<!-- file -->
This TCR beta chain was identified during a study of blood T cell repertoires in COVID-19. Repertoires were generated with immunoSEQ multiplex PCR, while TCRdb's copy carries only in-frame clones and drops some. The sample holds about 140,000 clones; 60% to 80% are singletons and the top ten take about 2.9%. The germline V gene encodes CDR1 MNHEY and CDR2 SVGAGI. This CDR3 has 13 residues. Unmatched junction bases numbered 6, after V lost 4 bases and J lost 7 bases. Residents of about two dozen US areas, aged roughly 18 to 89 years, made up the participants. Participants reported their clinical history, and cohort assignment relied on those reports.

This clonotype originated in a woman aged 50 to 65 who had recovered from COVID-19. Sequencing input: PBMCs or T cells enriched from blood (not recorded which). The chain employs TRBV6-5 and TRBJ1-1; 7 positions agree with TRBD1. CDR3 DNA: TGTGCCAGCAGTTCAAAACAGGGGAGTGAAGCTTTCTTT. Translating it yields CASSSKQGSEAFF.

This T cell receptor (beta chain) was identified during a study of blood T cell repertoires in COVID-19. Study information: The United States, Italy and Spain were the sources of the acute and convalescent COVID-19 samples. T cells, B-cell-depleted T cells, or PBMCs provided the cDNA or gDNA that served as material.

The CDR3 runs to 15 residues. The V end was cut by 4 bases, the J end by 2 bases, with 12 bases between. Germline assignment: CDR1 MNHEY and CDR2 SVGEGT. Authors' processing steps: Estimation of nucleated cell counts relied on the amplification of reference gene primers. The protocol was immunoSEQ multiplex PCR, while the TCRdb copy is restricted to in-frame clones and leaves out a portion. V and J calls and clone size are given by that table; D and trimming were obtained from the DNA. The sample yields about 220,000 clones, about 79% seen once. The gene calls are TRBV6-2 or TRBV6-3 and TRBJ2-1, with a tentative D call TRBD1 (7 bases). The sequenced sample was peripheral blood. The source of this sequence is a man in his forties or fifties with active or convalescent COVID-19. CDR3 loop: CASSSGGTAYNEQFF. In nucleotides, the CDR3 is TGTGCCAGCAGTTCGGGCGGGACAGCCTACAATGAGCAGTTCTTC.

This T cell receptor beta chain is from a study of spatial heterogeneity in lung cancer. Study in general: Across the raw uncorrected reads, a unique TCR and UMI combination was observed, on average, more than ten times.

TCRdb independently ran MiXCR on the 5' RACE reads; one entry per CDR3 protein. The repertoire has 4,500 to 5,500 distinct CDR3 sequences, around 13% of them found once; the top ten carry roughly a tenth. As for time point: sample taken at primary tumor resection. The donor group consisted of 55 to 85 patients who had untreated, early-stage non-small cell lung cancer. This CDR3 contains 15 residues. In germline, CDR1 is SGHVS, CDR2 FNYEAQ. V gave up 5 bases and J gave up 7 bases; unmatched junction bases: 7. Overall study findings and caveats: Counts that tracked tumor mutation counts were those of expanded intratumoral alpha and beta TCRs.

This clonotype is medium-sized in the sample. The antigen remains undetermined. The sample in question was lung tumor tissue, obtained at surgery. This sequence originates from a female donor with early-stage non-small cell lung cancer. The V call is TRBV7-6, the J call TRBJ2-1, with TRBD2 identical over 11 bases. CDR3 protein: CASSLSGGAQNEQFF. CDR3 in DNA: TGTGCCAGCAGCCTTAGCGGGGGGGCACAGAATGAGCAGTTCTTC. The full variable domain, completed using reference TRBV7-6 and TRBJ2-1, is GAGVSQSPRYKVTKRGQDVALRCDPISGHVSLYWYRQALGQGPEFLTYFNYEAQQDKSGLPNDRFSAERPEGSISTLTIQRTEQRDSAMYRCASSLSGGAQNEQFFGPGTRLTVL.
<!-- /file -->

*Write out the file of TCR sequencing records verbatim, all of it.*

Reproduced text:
This TCR beta chain was identified during a study of blood T cell repertoires in COVID-19. Repertoires were generated with immunoSEQ multiplex PCR, while TCRdb's copy carries only in-frame clones and drops some. The sample holds about 140,000 clones; 60% to 80% are singletons and the top ten take about 2.9%. The germline V gene encodes CDR1 MNHEY and CDR2 SVGAGI. This CDR3 has 13 residues. Unmatched junction bases numbered 6, after V lost 4 bases and J lost 7 bases. Residents of about two dozen US areas, aged roughly 18 to 89 years, made up the participants. Participants reported their clinical history, and cohort assignment relied on those reports.

This clonotype originated in a woman aged 50 to 65 who had recovered from COVID-19. Sequencing input: PBMCs or T cells enriched from blood (not recorded which). The chain employs TRBV6-5 and TRBJ1-1; 7 positions agree with TRBD1. CDR3 DNA: TGTGCCAGCAGTTCAAAACAGGGGAGTGAAGCTTTCTTT. Translating it yields CASSSKQGSEAFF.

This T cell receptor (beta chain) was identified during a study of blood T cell repertoires in COVID-19. Study information: The United States, Italy and Spain were the sources of the acute and convalescent COVID-19 samples. T cells, B-cell-depleted T cells, or PBMCs provided the cDNA or gDNA that served as material.

The CDR3 runs to 15 residues. The V end was cut by 4 bases, the J end by 2 bases, with 12 bases between. Germline assignment: CDR1 MNHEY and CDR2 SVGEGT. Authors' processing steps: Estimation of nucleated cell counts relied on the amplification of reference gene primers. The protocol was immunoSEQ multiplex PCR, while the TCRdb copy is restricted to in-frame clones and leaves out a portion. V and J calls and clone size are given by that table; D and trimming were obtained from the DNA. The sample yields about 220,000 clones, about 79% seen once. The gene calls are TRBV6-2 or TRBV6-3 and TRBJ2-1, with a tentative D call TRBD1 (7 bases). The sequenced sample was peripheral blood. The source of this sequence is a man in his forties or fifties with active or convalescent COVID-19. CDR3 loop: CASSSGGTAYNEQFF. In nucleotides, the CDR3 is TGTGCCAGCAGTTCGGGCGGGACAGCCTACAATGAGCAGTTCTTC.

This T cell receptor beta chain is from a study of spatial heterogeneity in lung cancer. Study in general: Across the raw uncorrected reads, a unique TCR and UMI combination was observed, on average, more than ten times.

TCRdb independently ran MiXCR on the 5' RACE reads; one entry per CDR3 protein. The repertoire has 4,500 to 5,500 distinct CDR3 sequences, around 13% of them found once; the top ten carry roughly a tenth. As for time point: sample taken at primary tumor resection. The donor group consisted of 55 to 85 patients who had untreated, early-stage non-small cell lung cancer. This CDR3 contains 15 residues. In germline, CDR1 is SGHVS, CDR2 FNYEAQ. V gave up 5 bases and J gave up 7 bases; unmatched junction bases: 7. Overall study findings and caveats: Counts that tracked tumor mutation counts were those of expanded intratumoral alpha and beta TCRs.

This clonotype is medium-sized in the sample. The antigen remains undetermined. The sample in question was lung tumor tissue, obtained at surgery. This sequence originates from a female donor with early-stage non-small cell lung cancer. The V call is TRBV7-6, the J call TRBJ2-1, with TRBD2 identical over 11 bases. CDR3 protein: CASSLSGGAQNEQFF. CDR3 in DNA: TGTGCCAGCAGCCTTAGCGGGGGGGCACAGAATGAGCAGTTCTTC. The full variable domain, completed using reference TRBV7-6 and TRBJ2-1, is GAGVSQSPRYKVTKRGQDVALRCDPISGHVSLYWYRQALGQGPEFLTYFNYEAQQDKSGLPNDRFSAERPEGSISTLTIQRTEQRDSAMYRCASSLSGGAQNEQFFGPGTRLTVL.